Brilliantly blue in color with bright yellow accents around the eyes and beak, the hyacinth macaw is a magnificent sight to see soaring over its native lands of Brazil, Bolivia, and Paraguay. But unfortunately this sight is becoming more and more rare every year.
The hyacinth macaw is the largest bird in the parrot family and primarily lives in riverside tropical rain forests and palm swamps in southern Brazil, eastern Bolivia, and northeastern Paraguay. According to a newly released report by the U.S. Fish and Wildlife Service, approximately 6,500 of these beautiful birds remain in the wild, down from historical estimates ranging up to three million birds. What has caused this to happen?
The primary causes for all 18 species of macaws that are now threatened are habitat loss and heavy exploitation for the pet trade. Their native forests are being replaced by crops and cattle ranching, and this in turn affects the hyacinth macaw’s ability to find nesting sites and to find food for their specialized diet. With regards to the pet trade, the macaw’s high price has fostered a dangerous level of poaching and smuggling with the United States being one of the largest markets for this exotic pet trade.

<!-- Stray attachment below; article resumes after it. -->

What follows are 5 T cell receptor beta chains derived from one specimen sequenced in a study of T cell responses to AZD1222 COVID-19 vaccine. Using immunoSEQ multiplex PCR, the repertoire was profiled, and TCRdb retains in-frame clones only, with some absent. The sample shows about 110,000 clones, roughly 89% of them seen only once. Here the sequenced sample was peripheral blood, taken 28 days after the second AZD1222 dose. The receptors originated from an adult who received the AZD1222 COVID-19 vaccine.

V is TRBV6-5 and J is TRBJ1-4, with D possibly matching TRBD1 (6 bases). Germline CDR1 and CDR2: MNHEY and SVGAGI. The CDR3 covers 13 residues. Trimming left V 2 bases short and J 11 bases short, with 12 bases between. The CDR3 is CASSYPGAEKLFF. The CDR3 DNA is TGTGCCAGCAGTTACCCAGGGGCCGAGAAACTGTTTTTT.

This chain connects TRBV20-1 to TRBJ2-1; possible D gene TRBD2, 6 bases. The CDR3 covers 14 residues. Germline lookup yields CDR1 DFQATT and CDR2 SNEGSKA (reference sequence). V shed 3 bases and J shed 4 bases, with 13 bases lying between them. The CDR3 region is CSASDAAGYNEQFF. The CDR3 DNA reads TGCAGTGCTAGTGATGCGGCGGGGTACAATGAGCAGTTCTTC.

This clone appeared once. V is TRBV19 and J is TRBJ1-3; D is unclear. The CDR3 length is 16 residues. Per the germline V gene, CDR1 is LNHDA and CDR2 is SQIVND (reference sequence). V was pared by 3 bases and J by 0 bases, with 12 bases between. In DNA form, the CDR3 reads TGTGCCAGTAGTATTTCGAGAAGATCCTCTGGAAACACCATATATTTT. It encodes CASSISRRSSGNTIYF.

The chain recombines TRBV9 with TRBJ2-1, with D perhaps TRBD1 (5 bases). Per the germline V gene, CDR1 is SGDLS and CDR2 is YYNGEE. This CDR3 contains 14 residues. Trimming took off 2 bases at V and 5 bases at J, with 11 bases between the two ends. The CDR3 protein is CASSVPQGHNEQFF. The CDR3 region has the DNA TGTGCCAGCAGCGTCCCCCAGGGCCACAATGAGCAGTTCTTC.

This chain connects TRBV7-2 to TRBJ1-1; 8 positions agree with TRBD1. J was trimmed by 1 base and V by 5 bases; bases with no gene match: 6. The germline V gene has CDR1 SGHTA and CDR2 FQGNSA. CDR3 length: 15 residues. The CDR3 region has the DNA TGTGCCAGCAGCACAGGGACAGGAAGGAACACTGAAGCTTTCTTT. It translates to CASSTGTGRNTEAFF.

To try and help battle these serious threats from exploitation, the Wild Bird Conservation Act tightly controls the imports of all parrots into the United States and globally the hyacinth macaw is also protected in trade by the Convention on International Trade in Endangered Species of Wild Fauna and Flora (CITES). While these regulations certainly help, improved monitoring of the pet trade and clampdown on smugglers is always needed.
Although the hyacinth macaw was added to the IUCN Red List of Threatened Species as Vulnerable in 2014, it wasn’t until August of 2018 that the U.S. Fish and Wildlife Service made a final determination to list it as a threatened species under the Endangered Species Act (ESA) due to population declines resulting from deforestation, hunting, and predation. With this new listing, the resurgence of the hyacinth macaw can hopefully be aided through more efforts in adding critical habitat protection as well as adding recovery plans.